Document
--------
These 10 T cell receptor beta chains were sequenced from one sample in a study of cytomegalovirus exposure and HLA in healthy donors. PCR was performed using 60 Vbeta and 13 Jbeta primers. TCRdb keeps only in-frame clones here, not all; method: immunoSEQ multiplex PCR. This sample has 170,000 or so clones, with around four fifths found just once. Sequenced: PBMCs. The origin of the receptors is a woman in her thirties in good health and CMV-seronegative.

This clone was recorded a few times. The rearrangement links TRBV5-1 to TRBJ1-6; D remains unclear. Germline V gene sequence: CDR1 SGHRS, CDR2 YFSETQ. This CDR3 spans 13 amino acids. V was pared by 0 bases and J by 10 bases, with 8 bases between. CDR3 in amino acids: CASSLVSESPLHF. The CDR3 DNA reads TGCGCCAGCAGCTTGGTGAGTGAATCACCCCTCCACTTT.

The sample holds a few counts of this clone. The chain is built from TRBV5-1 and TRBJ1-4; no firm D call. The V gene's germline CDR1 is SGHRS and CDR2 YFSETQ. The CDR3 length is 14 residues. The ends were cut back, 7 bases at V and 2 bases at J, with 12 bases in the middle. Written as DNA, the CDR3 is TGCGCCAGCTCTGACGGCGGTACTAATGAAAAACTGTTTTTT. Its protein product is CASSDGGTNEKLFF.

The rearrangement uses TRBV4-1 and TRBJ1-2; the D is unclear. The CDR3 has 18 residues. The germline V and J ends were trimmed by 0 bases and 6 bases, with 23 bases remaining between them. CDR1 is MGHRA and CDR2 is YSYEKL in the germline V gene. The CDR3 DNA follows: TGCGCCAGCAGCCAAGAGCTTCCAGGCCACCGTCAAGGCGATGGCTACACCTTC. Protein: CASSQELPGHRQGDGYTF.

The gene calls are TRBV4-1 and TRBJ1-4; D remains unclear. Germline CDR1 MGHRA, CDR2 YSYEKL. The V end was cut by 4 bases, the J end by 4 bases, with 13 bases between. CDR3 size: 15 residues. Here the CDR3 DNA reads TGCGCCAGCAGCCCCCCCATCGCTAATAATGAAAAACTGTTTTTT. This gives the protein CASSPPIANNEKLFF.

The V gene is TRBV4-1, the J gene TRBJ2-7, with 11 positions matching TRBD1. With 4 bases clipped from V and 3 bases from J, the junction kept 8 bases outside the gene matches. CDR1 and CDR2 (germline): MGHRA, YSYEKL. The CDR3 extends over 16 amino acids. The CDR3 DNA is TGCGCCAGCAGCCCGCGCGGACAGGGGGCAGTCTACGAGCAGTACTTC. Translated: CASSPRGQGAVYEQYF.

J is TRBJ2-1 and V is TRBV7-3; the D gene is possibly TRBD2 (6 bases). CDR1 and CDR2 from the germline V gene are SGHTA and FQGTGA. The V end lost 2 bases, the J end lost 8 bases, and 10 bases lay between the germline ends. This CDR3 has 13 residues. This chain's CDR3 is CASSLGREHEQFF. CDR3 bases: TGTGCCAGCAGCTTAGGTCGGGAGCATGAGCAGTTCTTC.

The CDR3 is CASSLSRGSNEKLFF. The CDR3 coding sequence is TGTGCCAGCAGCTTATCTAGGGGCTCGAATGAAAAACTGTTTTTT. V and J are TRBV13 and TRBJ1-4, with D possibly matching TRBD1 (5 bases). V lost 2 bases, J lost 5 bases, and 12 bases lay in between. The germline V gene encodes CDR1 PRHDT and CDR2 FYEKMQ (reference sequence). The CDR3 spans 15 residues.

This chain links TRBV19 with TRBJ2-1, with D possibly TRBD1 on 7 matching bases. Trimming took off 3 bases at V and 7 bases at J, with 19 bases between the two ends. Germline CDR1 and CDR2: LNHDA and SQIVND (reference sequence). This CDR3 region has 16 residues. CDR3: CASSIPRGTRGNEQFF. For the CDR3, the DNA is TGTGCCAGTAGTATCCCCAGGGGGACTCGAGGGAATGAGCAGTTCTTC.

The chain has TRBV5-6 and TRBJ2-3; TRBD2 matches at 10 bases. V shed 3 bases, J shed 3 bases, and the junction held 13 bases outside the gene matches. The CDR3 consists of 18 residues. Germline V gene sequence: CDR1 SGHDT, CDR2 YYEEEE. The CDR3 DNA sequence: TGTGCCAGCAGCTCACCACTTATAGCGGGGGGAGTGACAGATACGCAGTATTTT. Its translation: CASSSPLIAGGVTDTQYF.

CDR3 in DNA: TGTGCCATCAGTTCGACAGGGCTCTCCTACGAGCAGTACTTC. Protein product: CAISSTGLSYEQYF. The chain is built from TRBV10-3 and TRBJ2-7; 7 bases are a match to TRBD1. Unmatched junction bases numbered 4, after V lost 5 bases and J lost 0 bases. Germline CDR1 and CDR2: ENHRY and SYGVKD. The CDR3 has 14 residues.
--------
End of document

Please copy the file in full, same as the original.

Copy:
These 10 T cell receptor beta chains were sequenced from one sample in a study of cytomegalovirus exposure and HLA in healthy donors. PCR was performed using 60 Vbeta and 13 Jbeta primers. TCRdb keeps only in-frame clones here, not all; method: immunoSEQ multiplex PCR. This sample has 170,000 or so clones, with around four fifths found just once. Sequenced: PBMCs. The origin of the receptors is a woman in her thirties in good health and CMV-seronegative.

This clone was recorded a few times. The rearrangement links TRBV5-1 to TRBJ1-6; D remains unclear. Germline V gene sequence: CDR1 SGHRS, CDR2 YFSETQ. This CDR3 spans 13 amino acids. V was pared by 0 bases and J by 10 bases, with 8 bases between. CDR3 in amino acids: CASSLVSESPLHF. The CDR3 DNA reads TGCGCCAGCAGCTTGGTGAGTGAATCACCCCTCCACTTT.

The sample holds a few counts of this clone. The chain is built from TRBV5-1 and TRBJ1-4; no firm D call. The V gene's germline CDR1 is SGHRS and CDR2 YFSETQ. The CDR3 length is 14 residues. The ends were cut back, 7 bases at V and 2 bases at J, with 12 bases in the middle. Written as DNA, the CDR3 is TGCGCCAGCTCTGACGGCGGTACTAATGAAAAACTGTTTTTT. Its protein product is CASSDGGTNEKLFF.

The rearrangement uses TRBV4-1 and TRBJ1-2; the D is unclear. The CDR3 has 18 residues. The germline V and J ends were trimmed by 0 bases and 6 bases, with 23 bases remaining between them. CDR1 is MGHRA and CDR2 is YSYEKL in the germline V gene. The CDR3 DNA follows: TGCGCCAGCAGCCAAGAGCTTCCAGGCCACCGTCAAGGCGATGGCTACACCTTC. Protein: CASSQELPGHRQGDGYTF.

The gene calls are TRBV4-1 and TRBJ1-4; D remains unclear. Germline CDR1 MGHRA, CDR2 YSYEKL. The V end was cut by 4 bases, the J end by 4 bases, with 13 bases between. CDR3 size: 15 residues. Here the CDR3 DNA reads TGCGCCAGCAGCCCCCCCATCGCTAATAATGAAAAACTGTTTTTT. This gives the protein CASSPPIANNEKLFF.

The V gene is TRBV4-1, the J gene TRBJ2-7, with 11 positions matching TRBD1. With 4 bases clipped from V and 3 bases from J, the junction kept 8 bases outside the gene matches. CDR1 and CDR2 (germline): MGHRA, YSYEKL. The CDR3 extends over 16 amino acids. The CDR3 DNA is TGCGCCAGCAGCCCGCGCGGACAGGGGGCAGTCTACGAGCAGTACTTC. Translated: CASSPRGQGAVYEQYF.

J is TRBJ2-1 and V is TRBV7-3; the D gene is possibly TRBD2 (6 bases). CDR1 and CDR2 from the germline V gene are SGHTA and FQGTGA. The V end lost 2 bases, the J end lost 8 bases, and 10 bases lay between the germline ends. This CDR3 has 13 residues. This chain's CDR3 is CASSLGREHEQFF. CDR3 bases: TGTGCCAGCAGCTTAGGTCGGGAGCATGAGCAGTTCTTC.

The CDR3 is CASSLSRGSNEKLFF. The CDR3 coding sequence is TGTGCCAGCAGCTTATCTAGGGGCTCGAATGAAAAACTGTTTTTT. V and J are TRBV13 and TRBJ1-4, with D possibly matching TRBD1 (5 bases). V lost 2 bases, J lost 5 bases, and 12 bases lay in between. The germline V gene encodes CDR1 PRHDT and CDR2 FYEKMQ (reference sequence). The CDR3 spans 15 residues.

This chain links TRBV19 with TRBJ2-1, with D possibly TRBD1 on 7 matching bases. Trimming took off 3 bases at V and 7 bases at J, with 19 bases between the two ends. Germline CDR1 and CDR2: LNHDA and SQIVND (reference sequence). This CDR3 region has 16 residues. CDR3: CASSIPRGTRGNEQFF. For the CDR3, the DNA is TGTGCCAGTAGTATCCCCAGGGGGACTCGAGGGAATGAGCAGTTCTTC.

The chain has TRBV5-6 and TRBJ2-3; TRBD2 matches at 10 bases. V shed 3 bases, J shed 3 bases, and the junction held 13 bases outside the gene matches. The CDR3 consists of 18 residues. Germline V gene sequence: CDR1 SGHDT, CDR2 YYEEEE. The CDR3 DNA sequence: TGTGCCAGCAGCTCACCACTTATAGCGGGGGGAGTGACAGATACGCAGTATTTT. Its translation: CASSSPLIAGGVTDTQYF.

CDR3 in DNA: TGTGCCATCAGTTCGACAGGGCTCTCCTACGAGCAGTACTTC. Protein product: CAISSTGLSYEQYF. The chain is built from TRBV10-3 and TRBJ2-7; 7 bases are a match to TRBD1. Unmatched junction bases numbered 4, after V lost 5 bases and J lost 0 bases. Germline CDR1 and CDR2: ENHRY and SYGVKD. The CDR3 has 14 residues.